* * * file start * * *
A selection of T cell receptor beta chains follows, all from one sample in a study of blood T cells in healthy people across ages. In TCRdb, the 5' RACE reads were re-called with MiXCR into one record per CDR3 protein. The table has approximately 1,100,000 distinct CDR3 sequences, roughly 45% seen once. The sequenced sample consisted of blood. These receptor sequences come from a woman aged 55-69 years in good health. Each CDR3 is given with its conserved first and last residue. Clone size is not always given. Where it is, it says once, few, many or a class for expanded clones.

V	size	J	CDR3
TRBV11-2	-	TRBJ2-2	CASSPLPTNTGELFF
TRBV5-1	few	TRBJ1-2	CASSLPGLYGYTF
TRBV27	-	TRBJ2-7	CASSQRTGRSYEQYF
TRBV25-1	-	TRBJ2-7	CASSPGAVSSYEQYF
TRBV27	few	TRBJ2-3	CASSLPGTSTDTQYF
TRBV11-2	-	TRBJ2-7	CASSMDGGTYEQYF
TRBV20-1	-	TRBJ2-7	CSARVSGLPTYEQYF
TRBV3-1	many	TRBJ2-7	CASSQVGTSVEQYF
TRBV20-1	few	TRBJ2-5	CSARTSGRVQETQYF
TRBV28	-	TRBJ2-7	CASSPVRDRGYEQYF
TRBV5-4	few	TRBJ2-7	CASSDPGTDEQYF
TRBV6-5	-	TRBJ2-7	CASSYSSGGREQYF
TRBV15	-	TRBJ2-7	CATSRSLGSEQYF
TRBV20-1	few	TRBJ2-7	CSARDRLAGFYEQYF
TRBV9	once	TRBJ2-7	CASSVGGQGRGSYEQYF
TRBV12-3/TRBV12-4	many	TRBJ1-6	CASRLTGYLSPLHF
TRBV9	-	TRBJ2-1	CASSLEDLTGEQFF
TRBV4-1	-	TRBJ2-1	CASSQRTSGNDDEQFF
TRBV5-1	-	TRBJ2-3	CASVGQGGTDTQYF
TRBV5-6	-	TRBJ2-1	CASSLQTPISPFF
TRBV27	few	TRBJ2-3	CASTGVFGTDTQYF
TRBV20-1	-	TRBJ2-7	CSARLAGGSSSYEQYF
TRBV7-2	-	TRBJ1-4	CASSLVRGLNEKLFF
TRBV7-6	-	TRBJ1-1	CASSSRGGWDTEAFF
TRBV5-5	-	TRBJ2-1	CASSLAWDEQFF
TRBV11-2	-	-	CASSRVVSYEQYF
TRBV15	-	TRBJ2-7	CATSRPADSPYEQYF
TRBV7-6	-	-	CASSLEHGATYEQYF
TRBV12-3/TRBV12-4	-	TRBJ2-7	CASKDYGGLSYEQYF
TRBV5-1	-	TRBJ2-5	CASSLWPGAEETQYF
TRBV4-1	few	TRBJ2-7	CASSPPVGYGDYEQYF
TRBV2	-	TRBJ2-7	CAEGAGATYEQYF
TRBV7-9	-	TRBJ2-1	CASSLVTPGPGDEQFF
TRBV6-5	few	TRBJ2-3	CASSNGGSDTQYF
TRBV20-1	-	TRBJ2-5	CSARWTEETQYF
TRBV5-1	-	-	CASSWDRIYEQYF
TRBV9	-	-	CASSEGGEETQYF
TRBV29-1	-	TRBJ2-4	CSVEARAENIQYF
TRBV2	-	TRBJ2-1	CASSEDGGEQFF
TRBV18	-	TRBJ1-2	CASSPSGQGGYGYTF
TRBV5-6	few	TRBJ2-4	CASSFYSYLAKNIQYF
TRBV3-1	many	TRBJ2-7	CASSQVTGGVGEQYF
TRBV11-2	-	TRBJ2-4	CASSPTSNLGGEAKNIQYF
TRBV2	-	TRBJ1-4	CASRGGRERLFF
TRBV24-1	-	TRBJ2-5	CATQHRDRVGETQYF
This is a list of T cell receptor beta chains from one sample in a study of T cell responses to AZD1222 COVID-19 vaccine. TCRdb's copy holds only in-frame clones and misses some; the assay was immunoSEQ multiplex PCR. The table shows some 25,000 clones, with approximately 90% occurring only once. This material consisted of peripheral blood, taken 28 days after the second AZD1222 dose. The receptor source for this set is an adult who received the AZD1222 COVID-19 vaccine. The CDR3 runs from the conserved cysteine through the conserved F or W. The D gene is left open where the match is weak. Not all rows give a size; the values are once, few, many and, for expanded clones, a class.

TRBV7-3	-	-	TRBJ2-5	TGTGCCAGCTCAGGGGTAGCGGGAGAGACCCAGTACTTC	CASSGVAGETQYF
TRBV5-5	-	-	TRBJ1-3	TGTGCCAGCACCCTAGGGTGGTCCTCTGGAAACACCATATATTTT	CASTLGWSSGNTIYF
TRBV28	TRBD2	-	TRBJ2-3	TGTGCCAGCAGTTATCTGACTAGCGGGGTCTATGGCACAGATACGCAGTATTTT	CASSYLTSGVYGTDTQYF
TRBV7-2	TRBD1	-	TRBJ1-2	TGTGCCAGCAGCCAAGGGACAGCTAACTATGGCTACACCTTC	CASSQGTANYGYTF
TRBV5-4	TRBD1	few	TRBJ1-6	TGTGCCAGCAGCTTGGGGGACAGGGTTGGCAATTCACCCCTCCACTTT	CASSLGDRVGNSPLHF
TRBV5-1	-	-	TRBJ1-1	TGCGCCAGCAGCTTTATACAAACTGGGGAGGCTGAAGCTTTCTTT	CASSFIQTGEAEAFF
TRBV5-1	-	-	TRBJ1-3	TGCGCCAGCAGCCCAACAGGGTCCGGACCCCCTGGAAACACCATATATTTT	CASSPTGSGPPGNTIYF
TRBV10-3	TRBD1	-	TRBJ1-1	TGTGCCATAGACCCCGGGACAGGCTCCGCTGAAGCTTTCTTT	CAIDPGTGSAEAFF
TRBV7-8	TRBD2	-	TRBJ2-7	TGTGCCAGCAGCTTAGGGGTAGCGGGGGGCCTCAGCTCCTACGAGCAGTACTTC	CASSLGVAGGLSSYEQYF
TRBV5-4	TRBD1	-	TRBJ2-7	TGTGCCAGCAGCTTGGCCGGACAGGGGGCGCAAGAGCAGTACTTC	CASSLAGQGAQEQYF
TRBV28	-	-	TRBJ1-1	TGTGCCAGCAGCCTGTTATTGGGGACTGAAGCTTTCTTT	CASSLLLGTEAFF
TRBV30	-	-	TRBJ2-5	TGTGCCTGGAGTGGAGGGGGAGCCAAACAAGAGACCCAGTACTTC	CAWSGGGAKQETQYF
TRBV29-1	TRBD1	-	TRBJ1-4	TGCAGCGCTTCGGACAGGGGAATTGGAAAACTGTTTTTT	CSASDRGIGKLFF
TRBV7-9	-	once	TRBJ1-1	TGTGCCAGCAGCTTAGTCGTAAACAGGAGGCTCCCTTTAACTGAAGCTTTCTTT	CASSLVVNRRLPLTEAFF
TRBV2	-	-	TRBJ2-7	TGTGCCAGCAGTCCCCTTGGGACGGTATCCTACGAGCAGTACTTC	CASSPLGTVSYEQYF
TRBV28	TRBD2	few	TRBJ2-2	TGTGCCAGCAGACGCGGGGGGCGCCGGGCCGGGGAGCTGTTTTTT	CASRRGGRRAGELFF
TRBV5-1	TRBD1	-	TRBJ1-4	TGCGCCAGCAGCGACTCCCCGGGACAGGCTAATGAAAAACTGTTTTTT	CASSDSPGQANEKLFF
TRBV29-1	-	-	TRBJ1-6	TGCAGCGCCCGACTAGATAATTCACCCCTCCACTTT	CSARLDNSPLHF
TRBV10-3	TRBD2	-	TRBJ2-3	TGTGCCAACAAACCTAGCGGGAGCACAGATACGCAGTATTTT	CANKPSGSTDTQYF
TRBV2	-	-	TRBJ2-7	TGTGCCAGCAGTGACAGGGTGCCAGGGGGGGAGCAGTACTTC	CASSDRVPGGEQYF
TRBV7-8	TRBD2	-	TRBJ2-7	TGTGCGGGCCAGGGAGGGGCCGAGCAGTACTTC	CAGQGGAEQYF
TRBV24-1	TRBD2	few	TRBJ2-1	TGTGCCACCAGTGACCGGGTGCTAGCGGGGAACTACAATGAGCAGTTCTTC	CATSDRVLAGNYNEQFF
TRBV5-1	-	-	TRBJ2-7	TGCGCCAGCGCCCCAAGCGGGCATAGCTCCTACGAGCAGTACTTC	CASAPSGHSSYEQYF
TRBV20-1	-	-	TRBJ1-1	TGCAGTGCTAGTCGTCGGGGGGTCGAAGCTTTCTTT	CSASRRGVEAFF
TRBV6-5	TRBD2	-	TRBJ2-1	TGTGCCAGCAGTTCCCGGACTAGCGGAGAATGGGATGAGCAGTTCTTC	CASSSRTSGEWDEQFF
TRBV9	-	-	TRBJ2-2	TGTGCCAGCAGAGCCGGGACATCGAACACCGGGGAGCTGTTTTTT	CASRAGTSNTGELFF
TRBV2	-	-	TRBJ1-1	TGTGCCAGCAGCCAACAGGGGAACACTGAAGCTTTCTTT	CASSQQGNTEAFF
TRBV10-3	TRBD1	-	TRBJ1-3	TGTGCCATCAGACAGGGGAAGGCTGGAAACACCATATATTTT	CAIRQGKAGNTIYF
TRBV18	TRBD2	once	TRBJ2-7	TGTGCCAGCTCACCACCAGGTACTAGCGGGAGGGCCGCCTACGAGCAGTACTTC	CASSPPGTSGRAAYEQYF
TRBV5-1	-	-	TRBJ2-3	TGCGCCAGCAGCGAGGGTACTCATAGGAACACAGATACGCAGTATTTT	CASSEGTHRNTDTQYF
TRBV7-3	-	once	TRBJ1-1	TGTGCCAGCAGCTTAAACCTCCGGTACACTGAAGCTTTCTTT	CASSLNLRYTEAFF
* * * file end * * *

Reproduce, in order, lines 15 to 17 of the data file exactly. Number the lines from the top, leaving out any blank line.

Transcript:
TRBV15	-	TRBJ2-7	CATSRSLGSEQYF
TRBV20-1	few	TRBJ2-7	CSARDRLAGFYEQYF
TRBV9	once	TRBJ2-7	CASSVGGQGRGSYEQYF